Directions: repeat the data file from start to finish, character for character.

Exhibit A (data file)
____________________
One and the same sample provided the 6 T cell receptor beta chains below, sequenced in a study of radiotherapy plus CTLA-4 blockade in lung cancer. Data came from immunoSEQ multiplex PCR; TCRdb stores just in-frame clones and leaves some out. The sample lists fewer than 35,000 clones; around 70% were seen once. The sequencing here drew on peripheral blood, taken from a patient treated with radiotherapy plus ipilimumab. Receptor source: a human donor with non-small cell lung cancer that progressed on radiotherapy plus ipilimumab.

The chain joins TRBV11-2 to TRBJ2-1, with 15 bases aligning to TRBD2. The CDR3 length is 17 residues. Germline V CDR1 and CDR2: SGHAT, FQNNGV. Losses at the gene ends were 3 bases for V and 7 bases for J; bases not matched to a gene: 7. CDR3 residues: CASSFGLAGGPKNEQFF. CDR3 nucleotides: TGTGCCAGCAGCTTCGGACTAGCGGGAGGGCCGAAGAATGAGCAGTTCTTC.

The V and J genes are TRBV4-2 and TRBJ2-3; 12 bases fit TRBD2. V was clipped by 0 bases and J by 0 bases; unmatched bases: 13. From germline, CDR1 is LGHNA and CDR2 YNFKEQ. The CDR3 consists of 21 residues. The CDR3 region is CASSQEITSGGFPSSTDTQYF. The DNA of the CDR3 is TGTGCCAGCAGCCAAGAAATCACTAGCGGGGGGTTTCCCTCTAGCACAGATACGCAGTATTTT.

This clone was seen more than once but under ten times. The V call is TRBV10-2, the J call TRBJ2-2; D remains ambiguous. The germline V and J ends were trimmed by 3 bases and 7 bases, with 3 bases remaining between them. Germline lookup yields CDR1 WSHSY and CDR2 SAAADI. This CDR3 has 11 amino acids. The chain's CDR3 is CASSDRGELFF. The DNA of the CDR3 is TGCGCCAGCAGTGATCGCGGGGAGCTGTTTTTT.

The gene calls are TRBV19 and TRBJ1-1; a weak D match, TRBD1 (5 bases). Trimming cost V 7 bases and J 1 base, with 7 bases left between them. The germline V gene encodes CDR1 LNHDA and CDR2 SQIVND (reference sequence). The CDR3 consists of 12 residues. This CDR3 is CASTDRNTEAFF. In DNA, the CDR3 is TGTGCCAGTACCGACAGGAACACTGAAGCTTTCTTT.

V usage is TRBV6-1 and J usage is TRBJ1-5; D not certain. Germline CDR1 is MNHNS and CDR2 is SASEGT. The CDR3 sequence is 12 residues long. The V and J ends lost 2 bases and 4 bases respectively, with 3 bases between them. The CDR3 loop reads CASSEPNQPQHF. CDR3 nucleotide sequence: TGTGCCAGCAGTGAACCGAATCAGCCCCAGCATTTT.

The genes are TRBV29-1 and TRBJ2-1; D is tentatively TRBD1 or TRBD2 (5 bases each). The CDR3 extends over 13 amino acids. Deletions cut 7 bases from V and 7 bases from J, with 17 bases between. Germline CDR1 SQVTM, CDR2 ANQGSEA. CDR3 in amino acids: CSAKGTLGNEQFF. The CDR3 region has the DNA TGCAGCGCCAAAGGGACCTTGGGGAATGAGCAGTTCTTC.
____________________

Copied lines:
One and the same sample provided the 6 T cell receptor beta chains below, sequenced in a study of radiotherapy plus CTLA-4 blockade in lung cancer. Data came from immunoSEQ multiplex PCR; TCRdb stores just in-frame clones and leaves some out. The sample lists fewer than 35,000 clones; around 70% were seen once. The sequencing here drew on peripheral blood, taken from a patient treated with radiotherapy plus ipilimumab. Receptor source: a human donor with non-small cell lung cancer that progressed on radiotherapy plus ipilimumab.

The chain joins TRBV11-2 to TRBJ2-1, with 15 bases aligning to TRBD2. The CDR3 length is 17 residues. Germline V CDR1 and CDR2: SGHAT, FQNNGV. Losses at the gene ends were 3 bases for V and 7 bases for J; bases not matched to a gene: 7. CDR3 residues: CASSFGLAGGPKNEQFF. CDR3 nucleotides: TGTGCCAGCAGCTTCGGACTAGCGGGAGGGCCGAAGAATGAGCAGTTCTTC.

The V and J genes are TRBV4-2 and TRBJ2-3; 12 bases fit TRBD2. V was clipped by 0 bases and J by 0 bases; unmatched bases: 13. From germline, CDR1 is LGHNA and CDR2 YNFKEQ. The CDR3 consists of 21 residues. The CDR3 region is CASSQEITSGGFPSSTDTQYF. The DNA of the CDR3 is TGTGCCAGCAGCCAAGAAATCACTAGCGGGGGGTTTCCCTCTAGCACAGATACGCAGTATTTT.

This clone was seen more than once but under ten times. The V call is TRBV10-2, the J call TRBJ2-2; D remains ambiguous. The germline V and J ends were trimmed by 3 bases and 7 bases, with 3 bases remaining between them. Germline lookup yields CDR1 WSHSY and CDR2 SAAADI. This CDR3 has 11 amino acids. The chain's CDR3 is CASSDRGELFF. The DNA of the CDR3 is TGCGCCAGCAGTGATCGCGGGGAGCTGTTTTTT.

The gene calls are TRBV19 and TRBJ1-1; a weak D match, TRBD1 (5 bases). Trimming cost V 7 bases and J 1 base, with 7 bases left between them. The germline V gene encodes CDR1 LNHDA and CDR2 SQIVND (reference sequence). The CDR3 consists of 12 residues. This CDR3 is CASTDRNTEAFF. In DNA, the CDR3 is TGTGCCAGTACCGACAGGAACACTGAAGCTTTCTTT.

V usage is TRBV6-1 and J usage is TRBJ1-5; D not certain. Germline CDR1 is MNHNS and CDR2 is SASEGT. The CDR3 sequence is 12 residues long. The V and J ends lost 2 bases and 4 bases respectively, with 3 bases between them. The CDR3 loop reads CASSEPNQPQHF. CDR3 nucleotide sequence: TGTGCCAGCAGTGAACCGAATCAGCCCCAGCATTTT.

The genes are TRBV29-1 and TRBJ2-1; D is tentatively TRBD1 or TRBD2 (5 bases each). The CDR3 extends over 13 amino acids. Deletions cut 7 bases from V and 7 bases from J, with 17 bases between. Germline CDR1 SQVTM, CDR2 ANQGSEA. CDR3 in amino acids: CSAKGTLGNEQFF. The CDR3 region has the DNA TGCAGCGCCAAAGGGACCTTGGGGAATGAGCAGTTCTTC.